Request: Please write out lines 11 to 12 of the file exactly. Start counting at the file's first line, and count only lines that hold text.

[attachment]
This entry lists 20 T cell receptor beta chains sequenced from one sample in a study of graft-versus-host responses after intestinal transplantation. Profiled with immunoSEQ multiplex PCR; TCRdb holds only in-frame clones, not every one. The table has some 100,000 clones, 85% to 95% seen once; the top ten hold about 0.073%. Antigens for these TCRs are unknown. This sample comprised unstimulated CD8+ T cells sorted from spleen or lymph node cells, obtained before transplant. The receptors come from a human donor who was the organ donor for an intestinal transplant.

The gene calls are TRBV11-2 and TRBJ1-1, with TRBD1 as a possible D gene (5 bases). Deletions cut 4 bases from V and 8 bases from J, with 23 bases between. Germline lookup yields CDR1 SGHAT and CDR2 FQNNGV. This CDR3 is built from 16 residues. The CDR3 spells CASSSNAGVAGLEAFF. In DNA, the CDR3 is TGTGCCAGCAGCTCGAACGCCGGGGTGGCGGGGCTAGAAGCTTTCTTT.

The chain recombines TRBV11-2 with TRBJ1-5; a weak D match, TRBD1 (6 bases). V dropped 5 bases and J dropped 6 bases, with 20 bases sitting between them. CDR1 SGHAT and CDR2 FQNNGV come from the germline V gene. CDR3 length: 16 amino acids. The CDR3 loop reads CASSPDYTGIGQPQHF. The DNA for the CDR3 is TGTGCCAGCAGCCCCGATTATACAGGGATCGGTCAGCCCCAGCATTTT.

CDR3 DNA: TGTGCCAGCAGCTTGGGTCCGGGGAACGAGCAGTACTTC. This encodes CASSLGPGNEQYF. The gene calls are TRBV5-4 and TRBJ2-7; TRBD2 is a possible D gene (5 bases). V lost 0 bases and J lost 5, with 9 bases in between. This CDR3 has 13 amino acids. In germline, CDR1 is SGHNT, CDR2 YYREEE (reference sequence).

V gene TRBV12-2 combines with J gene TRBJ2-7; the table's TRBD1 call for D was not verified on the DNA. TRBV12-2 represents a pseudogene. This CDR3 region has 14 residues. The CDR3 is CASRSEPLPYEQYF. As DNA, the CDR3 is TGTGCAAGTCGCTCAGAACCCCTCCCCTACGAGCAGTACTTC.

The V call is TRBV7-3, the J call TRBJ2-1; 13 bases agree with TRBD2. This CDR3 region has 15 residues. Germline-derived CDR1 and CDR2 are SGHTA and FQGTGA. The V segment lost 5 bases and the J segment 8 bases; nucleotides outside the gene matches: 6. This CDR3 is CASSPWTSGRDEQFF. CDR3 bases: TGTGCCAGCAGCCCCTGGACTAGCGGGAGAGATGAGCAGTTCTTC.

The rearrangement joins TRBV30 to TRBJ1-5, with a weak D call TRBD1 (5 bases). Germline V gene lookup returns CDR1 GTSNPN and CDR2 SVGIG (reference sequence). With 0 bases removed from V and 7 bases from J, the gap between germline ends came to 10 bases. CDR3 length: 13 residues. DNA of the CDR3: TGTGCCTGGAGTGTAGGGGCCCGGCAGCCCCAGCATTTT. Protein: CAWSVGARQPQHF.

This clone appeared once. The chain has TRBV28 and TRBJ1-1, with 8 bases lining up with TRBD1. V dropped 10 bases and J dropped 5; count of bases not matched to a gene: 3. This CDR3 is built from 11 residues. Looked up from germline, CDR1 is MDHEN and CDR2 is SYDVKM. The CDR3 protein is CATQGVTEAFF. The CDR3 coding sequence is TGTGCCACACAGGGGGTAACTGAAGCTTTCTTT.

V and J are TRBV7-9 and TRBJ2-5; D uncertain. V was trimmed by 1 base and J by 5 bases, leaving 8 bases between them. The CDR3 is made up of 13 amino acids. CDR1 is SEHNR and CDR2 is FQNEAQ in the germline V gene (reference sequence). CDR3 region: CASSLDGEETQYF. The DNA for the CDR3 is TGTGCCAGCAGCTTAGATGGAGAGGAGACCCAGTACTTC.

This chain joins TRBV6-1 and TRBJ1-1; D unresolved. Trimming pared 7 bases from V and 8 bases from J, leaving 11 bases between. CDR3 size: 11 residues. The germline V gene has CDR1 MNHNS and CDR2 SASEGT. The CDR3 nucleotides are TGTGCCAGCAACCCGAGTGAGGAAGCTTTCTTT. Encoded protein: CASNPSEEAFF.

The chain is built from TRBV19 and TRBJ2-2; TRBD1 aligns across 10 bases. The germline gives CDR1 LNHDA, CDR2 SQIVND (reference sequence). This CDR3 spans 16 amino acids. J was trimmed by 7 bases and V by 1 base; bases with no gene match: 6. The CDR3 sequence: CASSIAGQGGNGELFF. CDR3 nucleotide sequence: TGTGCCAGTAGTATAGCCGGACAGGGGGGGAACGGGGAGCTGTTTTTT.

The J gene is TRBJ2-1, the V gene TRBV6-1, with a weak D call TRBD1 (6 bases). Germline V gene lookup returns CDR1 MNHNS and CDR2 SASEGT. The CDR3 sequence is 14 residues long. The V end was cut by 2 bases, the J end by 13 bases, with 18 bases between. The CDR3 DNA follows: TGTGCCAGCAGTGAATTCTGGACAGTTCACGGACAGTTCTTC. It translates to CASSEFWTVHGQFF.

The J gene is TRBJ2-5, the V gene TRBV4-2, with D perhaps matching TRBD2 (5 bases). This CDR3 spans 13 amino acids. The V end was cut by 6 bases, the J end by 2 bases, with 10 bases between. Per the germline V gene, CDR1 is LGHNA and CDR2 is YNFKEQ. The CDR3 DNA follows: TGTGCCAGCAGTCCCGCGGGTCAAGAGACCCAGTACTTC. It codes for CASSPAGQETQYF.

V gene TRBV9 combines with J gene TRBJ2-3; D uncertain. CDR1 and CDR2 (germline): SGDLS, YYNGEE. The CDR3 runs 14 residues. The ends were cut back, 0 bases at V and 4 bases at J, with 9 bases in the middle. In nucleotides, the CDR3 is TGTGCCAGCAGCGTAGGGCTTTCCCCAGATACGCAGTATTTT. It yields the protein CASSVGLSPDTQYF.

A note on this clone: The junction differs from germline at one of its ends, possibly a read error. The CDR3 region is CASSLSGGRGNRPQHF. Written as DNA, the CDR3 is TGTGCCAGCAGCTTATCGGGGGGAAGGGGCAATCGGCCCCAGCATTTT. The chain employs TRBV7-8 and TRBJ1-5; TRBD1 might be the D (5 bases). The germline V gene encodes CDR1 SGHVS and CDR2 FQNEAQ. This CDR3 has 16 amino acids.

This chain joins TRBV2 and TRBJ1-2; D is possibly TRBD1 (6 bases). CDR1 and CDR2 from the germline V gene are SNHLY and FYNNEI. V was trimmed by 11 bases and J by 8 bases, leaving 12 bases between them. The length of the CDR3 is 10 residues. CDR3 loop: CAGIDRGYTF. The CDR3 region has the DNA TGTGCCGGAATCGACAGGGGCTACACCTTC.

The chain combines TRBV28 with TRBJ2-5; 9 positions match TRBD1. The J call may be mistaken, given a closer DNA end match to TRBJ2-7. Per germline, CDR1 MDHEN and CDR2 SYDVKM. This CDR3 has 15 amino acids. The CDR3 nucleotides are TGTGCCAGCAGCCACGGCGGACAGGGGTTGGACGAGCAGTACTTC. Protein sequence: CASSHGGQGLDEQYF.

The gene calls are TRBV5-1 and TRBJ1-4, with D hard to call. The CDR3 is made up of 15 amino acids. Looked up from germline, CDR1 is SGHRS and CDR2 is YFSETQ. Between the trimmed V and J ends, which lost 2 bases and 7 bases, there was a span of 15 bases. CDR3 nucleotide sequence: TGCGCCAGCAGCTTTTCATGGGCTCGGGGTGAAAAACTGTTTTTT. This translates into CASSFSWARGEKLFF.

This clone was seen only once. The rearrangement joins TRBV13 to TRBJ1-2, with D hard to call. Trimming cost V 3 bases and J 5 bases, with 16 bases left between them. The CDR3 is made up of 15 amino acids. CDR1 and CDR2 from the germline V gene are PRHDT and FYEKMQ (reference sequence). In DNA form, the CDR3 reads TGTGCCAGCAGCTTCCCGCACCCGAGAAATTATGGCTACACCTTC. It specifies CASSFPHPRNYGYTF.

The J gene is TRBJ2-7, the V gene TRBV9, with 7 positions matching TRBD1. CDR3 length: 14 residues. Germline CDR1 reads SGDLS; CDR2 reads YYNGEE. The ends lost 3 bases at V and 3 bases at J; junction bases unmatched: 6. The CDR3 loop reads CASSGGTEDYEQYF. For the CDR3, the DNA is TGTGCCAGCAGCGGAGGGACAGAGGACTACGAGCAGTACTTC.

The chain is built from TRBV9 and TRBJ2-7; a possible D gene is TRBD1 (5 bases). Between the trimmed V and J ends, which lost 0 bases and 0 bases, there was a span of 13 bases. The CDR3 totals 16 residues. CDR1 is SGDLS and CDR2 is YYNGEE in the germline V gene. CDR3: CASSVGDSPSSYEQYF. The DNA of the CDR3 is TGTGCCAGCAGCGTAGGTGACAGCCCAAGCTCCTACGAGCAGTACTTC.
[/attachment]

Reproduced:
The chain is built from TRBV19 and TRBJ2-2; TRBD1 aligns across 10 bases. The germline gives CDR1 LNHDA, CDR2 SQIVND (reference sequence). This CDR3 spans 16 amino acids. J was trimmed by 7 bases and V by 1 base; bases with no gene match: 6. The CDR3 sequence: CASSIAGQGGNGELFF. CDR3 nucleotide sequence: TGTGCCAGTAGTATAGCCGGACAGGGGGGGAACGGGGAGCTGTTTTTT.

The J gene is TRBJ2-1, the V gene TRBV6-1, with a weak D call TRBD1 (6 bases). Germline V gene lookup returns CDR1 MNHNS and CDR2 SASEGT. The CDR3 sequence is 14 residues long. The V end was cut by 2 bases, the J end by 13 bases, with 18 bases between. The CDR3 DNA follows: TGTGCCAGCAGTGAATTCTGGACAGTTCACGGACAGTTCTTC. It translates to CASSEFWTVHGQFF.